How do I override my prehistoric brain?
When you are thinking about buying a speculative stock, it can be wise to take a breath and then ask all the questions you would want answered on any investment that goes into your portfolio. By establishing a simple checklist of the things you need to know as a prudent investor, you may be in a better position to avoid getting caught up in the next investment mania.
Before considering any potential investment, consider a gut check: How comfortable are you with the risk of losing an investment? How would you take a $500 loss? Or a $5,000 one? There is really no right or wrong answer — but it is crucial that you understand your risk tolerance before you plunk your money down.
Next, you could ask these three questions about every investment you consider.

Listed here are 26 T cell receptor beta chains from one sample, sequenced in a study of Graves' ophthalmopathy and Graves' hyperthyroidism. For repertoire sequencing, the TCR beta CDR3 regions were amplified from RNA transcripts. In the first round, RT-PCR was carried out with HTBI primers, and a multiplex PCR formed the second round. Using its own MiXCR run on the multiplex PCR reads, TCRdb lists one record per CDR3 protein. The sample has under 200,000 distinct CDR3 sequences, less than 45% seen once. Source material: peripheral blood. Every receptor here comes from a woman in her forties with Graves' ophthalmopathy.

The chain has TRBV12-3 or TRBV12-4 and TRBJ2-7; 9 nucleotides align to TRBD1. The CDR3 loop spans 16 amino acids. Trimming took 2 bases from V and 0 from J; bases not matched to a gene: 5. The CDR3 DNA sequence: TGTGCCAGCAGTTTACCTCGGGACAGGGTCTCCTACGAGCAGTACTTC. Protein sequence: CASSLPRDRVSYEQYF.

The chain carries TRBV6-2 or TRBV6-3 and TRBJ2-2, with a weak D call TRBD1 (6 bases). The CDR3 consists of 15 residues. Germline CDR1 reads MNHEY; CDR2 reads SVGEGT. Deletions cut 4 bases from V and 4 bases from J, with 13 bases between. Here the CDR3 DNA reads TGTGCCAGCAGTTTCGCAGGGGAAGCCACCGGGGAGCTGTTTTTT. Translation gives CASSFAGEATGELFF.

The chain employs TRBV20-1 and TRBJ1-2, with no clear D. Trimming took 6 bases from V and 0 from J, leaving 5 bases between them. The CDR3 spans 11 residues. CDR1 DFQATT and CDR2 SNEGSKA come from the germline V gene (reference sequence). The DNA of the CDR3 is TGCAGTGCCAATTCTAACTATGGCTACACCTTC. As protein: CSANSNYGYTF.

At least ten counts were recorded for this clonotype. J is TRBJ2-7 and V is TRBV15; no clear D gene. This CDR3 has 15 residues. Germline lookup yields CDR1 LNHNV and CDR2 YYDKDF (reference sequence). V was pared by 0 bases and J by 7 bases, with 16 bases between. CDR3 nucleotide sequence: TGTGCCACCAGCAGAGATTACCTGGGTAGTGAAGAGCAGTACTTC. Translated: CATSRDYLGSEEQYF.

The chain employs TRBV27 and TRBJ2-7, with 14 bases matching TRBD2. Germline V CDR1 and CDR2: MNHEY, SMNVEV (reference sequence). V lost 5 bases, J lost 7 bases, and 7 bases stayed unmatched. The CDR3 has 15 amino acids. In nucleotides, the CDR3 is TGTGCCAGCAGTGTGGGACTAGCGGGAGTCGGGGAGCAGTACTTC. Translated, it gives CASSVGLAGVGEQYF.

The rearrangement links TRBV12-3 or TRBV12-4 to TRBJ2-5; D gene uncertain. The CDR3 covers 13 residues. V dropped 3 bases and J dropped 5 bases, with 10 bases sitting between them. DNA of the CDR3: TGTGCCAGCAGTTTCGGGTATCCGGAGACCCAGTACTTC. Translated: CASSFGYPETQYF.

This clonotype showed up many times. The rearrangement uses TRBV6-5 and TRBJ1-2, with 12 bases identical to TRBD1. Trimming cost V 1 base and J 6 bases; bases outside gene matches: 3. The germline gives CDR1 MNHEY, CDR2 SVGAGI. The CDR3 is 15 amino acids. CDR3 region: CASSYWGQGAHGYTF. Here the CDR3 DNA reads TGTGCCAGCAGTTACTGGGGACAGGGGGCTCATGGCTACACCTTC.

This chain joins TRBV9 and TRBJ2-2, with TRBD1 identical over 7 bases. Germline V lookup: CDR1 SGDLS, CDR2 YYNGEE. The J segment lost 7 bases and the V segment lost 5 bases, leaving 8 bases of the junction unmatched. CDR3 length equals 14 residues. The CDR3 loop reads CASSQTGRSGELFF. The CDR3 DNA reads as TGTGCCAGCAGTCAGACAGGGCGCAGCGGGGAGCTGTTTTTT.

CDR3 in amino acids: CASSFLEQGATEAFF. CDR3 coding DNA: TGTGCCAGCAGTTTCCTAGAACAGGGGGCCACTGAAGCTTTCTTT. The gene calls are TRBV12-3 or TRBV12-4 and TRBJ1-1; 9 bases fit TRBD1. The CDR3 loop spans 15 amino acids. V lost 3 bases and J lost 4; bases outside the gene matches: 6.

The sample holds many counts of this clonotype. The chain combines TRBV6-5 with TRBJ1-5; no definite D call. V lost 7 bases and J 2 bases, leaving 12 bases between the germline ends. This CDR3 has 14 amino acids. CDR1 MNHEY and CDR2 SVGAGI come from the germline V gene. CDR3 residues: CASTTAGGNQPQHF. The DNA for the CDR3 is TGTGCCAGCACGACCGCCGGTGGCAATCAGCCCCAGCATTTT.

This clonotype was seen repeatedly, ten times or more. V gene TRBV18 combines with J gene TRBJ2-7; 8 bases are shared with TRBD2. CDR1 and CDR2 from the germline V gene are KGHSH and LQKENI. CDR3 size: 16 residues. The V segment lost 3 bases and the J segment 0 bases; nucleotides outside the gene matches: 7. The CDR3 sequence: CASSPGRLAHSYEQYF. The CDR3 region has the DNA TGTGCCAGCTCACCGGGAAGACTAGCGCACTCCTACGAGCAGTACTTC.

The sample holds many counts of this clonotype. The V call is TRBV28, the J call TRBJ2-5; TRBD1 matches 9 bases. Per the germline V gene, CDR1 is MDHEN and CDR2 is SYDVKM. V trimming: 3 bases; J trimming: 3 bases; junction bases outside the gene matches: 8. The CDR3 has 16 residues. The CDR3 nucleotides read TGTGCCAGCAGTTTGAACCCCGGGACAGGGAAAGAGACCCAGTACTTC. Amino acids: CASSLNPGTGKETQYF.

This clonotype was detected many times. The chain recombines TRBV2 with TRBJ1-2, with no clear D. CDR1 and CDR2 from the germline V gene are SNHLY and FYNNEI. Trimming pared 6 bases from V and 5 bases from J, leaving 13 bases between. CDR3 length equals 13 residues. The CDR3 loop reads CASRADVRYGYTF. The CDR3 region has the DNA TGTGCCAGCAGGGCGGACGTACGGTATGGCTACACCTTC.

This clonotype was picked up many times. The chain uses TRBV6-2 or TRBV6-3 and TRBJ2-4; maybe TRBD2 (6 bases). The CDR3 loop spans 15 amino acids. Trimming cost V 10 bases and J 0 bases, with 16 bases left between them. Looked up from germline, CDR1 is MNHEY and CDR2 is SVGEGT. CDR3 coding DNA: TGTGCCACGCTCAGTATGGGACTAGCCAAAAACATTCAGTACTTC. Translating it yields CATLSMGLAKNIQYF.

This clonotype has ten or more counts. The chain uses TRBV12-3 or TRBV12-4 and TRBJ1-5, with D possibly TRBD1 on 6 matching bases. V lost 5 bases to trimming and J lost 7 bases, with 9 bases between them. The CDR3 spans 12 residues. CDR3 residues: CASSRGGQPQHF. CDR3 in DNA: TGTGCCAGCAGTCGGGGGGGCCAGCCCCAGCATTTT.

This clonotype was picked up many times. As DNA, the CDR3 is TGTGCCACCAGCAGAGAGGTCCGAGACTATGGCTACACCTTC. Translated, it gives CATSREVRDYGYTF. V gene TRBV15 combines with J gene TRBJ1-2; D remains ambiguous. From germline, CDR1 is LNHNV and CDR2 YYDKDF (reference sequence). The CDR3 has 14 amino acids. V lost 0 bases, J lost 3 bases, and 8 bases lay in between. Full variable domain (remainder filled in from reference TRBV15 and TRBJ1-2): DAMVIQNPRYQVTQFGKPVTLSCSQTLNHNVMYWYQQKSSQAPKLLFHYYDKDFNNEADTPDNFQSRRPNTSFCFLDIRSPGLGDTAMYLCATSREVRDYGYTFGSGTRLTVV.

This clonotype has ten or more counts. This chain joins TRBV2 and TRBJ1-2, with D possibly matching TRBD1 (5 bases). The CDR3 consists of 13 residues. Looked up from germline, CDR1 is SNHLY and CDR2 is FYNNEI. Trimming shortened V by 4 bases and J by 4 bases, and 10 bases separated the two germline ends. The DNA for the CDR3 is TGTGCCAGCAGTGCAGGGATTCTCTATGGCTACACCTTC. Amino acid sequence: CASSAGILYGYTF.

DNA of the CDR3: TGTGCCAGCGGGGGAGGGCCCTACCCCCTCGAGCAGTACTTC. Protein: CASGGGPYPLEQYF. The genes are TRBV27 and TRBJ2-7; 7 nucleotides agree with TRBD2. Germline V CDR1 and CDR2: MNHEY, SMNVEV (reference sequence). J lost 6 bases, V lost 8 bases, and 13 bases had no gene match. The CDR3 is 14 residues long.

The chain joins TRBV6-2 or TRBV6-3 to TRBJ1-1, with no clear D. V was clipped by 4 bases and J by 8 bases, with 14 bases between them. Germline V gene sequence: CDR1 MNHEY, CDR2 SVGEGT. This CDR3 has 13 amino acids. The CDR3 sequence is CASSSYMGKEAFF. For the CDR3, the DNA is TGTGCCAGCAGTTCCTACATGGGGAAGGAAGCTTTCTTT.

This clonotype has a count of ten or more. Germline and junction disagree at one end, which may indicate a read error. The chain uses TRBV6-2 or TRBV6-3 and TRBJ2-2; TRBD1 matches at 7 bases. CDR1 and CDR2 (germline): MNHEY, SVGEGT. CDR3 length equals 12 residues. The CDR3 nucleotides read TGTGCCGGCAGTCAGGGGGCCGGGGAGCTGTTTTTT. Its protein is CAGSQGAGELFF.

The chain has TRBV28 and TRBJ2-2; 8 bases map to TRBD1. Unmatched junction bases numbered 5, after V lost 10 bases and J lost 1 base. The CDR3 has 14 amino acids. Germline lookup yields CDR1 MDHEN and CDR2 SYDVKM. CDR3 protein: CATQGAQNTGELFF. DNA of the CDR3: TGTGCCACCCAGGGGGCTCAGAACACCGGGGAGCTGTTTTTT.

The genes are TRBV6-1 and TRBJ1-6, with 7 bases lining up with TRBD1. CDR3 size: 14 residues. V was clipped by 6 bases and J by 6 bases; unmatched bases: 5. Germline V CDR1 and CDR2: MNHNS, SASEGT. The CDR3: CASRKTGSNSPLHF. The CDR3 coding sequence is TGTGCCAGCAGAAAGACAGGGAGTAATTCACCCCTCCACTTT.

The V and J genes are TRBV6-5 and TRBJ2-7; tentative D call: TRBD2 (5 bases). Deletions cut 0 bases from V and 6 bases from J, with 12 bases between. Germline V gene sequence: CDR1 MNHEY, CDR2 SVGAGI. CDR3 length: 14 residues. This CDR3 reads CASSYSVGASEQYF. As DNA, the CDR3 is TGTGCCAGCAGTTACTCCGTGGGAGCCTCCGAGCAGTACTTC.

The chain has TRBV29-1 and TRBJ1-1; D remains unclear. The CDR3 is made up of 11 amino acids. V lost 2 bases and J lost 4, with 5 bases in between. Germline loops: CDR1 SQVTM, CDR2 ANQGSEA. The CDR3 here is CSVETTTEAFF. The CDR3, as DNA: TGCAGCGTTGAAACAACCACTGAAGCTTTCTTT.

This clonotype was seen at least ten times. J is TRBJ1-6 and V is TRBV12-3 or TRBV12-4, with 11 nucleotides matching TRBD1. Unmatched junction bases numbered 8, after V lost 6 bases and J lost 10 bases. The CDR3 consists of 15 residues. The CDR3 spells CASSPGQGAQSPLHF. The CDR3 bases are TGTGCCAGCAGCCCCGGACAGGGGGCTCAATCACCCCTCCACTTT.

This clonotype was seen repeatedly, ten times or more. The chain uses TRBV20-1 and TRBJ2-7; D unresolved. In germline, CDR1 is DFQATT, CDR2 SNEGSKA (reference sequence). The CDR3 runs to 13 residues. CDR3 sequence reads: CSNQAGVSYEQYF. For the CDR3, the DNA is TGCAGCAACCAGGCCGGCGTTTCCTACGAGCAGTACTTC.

1. Do I understand the fundamentals?
This means looking at what a company does. For example, does it build widgets, like smart phones, or provide a service, such as an airline? Is the business profitable? What are the prospects for the company and the industry? Making time to consider the fundamentals of any investment may help you build the knowledge that will help you to avoid the trap of a lack of skepticism. In many cases you may be able to find what you need inside your discount brokerage. TD Direct Investing’s platform, for instance, lists all kinds of fundamental data you can use to make investment decisions, including research from analysts.
If fundamental analysis is not something you have either the time or inclination to do, investing in equities may still be accomplished by considering ETFs and mutual funds.
2. Is the investment different enough from my other holdings?